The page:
Critical Infrastructure Sectors Protection Practices
Millions around the United States rely on critical infrastructure to live safely and securely. Critical infrastructure refers to systems that have major financial, defense, public safety, and health implications. This infrastructure is used to maintain the flow of crucial services, goods, or information; it is typically administered by the federal government or regulated closely in coordination with state governments and business leaders.
Although there are many forms of critical infrastructure, they are all alike in that any disruption could result in health and safety hazards for a large population. Examples include direct contamination or injury due to damage to a chemical plant, and the impact on societal welfare from a data breach affecting financial markets. As the world has become an increasingly networked place, critical infrastructure has come to depend on information technology.
An Overview of Critical Infrastructure
Critical infrastructure may sound like a monolithic term, but it can actually be found distributed throughout all the states and territories of the U.S. in many forms. Some are concentrated in certain areas, while others are distributed more or less evenly. Critical infrastructure sectors that have seen a pronounced focus on information technology include:
Information Technology Sector
Business, governments, institutions of learning, and individuals are all deeply dependent upon information technology. Major points of vulnerability within the system include:
- Developers and distributors of hardware and software
- Network operators
- Providers of virtualized and distributed cloud network functions
In contrast to the information technology sector, the government designates the communication sector as terrestrial, satellite, and wireless voice systems. It is crucial since it provides an enabling function that allows all other infrastructure to perform and coordinate. It is closely involved with energy, information technology, financial services, and emergency services.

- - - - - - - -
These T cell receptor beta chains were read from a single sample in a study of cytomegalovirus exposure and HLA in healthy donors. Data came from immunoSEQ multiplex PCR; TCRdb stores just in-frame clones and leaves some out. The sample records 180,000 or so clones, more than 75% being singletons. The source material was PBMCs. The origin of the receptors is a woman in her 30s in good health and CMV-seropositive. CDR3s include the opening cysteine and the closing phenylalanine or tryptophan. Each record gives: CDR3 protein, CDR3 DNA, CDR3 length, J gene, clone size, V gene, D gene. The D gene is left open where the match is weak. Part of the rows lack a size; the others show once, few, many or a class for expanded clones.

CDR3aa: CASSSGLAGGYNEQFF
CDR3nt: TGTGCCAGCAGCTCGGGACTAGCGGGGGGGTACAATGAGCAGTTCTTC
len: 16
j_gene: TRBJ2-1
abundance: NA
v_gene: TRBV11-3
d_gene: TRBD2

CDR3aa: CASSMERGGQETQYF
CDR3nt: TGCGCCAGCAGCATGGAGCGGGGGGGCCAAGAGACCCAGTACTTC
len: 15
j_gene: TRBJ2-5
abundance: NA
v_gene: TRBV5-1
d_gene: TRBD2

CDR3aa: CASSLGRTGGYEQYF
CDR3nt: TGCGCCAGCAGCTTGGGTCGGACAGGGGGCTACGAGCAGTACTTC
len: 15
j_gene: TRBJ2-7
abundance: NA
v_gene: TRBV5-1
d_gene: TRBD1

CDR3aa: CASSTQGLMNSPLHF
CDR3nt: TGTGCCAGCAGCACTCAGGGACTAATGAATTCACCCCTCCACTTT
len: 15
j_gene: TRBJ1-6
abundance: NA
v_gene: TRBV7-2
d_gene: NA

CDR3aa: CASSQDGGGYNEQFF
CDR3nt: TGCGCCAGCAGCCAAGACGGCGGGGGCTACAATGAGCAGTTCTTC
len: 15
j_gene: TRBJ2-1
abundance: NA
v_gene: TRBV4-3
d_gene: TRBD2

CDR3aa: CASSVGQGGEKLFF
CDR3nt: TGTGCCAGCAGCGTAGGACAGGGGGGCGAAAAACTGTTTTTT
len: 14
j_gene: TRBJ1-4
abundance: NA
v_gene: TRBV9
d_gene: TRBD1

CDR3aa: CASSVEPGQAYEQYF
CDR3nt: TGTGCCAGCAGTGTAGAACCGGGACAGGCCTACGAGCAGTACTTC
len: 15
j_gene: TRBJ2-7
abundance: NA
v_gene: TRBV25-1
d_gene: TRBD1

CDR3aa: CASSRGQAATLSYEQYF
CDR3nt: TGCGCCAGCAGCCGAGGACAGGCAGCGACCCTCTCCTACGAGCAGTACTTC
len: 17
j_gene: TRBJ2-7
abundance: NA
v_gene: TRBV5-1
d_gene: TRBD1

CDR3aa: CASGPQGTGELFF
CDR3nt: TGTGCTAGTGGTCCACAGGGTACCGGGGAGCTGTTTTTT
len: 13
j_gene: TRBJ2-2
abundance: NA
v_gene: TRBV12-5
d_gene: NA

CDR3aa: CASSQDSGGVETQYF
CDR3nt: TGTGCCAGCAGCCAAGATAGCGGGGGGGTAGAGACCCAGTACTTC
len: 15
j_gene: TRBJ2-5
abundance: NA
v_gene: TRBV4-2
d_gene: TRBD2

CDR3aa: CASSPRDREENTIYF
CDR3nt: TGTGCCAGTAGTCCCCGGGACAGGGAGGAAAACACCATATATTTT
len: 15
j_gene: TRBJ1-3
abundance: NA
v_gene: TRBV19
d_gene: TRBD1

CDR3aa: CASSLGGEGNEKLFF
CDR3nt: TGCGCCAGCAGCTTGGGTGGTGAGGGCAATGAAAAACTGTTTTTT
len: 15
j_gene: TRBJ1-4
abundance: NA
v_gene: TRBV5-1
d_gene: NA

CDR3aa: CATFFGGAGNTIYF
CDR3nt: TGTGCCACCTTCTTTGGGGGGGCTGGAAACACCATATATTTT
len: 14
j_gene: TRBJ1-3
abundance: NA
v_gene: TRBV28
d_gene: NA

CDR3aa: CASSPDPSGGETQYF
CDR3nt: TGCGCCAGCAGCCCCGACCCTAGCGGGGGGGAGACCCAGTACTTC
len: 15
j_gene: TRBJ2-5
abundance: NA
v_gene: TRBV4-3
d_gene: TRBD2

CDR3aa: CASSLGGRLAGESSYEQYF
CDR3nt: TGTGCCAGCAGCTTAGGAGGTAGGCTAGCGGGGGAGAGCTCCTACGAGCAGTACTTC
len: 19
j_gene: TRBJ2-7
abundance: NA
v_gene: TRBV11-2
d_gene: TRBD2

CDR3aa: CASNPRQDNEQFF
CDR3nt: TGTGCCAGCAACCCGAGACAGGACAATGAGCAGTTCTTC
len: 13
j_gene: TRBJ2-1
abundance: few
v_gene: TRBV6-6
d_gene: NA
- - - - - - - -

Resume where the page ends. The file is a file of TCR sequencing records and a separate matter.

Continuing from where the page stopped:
The energy sector includes all functions related to electricity, oil, and natural gas. This includes over 6,400 power plants. Twenty percent of all U.S. energy generation happens through nuclear power, which represents a large risk in the critical infrastructure network. Outside of these facilities, conventional oil and gas pipelines are also considered highly vulnerable.
Financial Services Sector
Although many sectors of critical infrastructure have the potential to wreak an enormous human toll if they fall prey to cyber-attacks, a major attack on the financial services sector would have large-scale repercussions almost instantly. More than 18,000 U.S.-based institutions are covered by Federal Deposit Insurance Corporation (FDIC) insurance; there are also more than 18,000 broker-dealers and almost 8,000 private insurers. Repercussions for an attack of this kind could cause global issues, because of the international relationships and partnerships American institutions have with others around the world.
Healthcare and Public Health Sector
The ability of the U.S. to respond to bioterrorism attacks, infectious diseases, or natural disasters is largely dependent on the healthcare and public health sector. The sector provides life-saving services across all other segments of society, and is uniquely dependent upon related sectors to function, such as communications, transportation, emergency functions, and energy.
Security Best Practices in Critical Infrastructure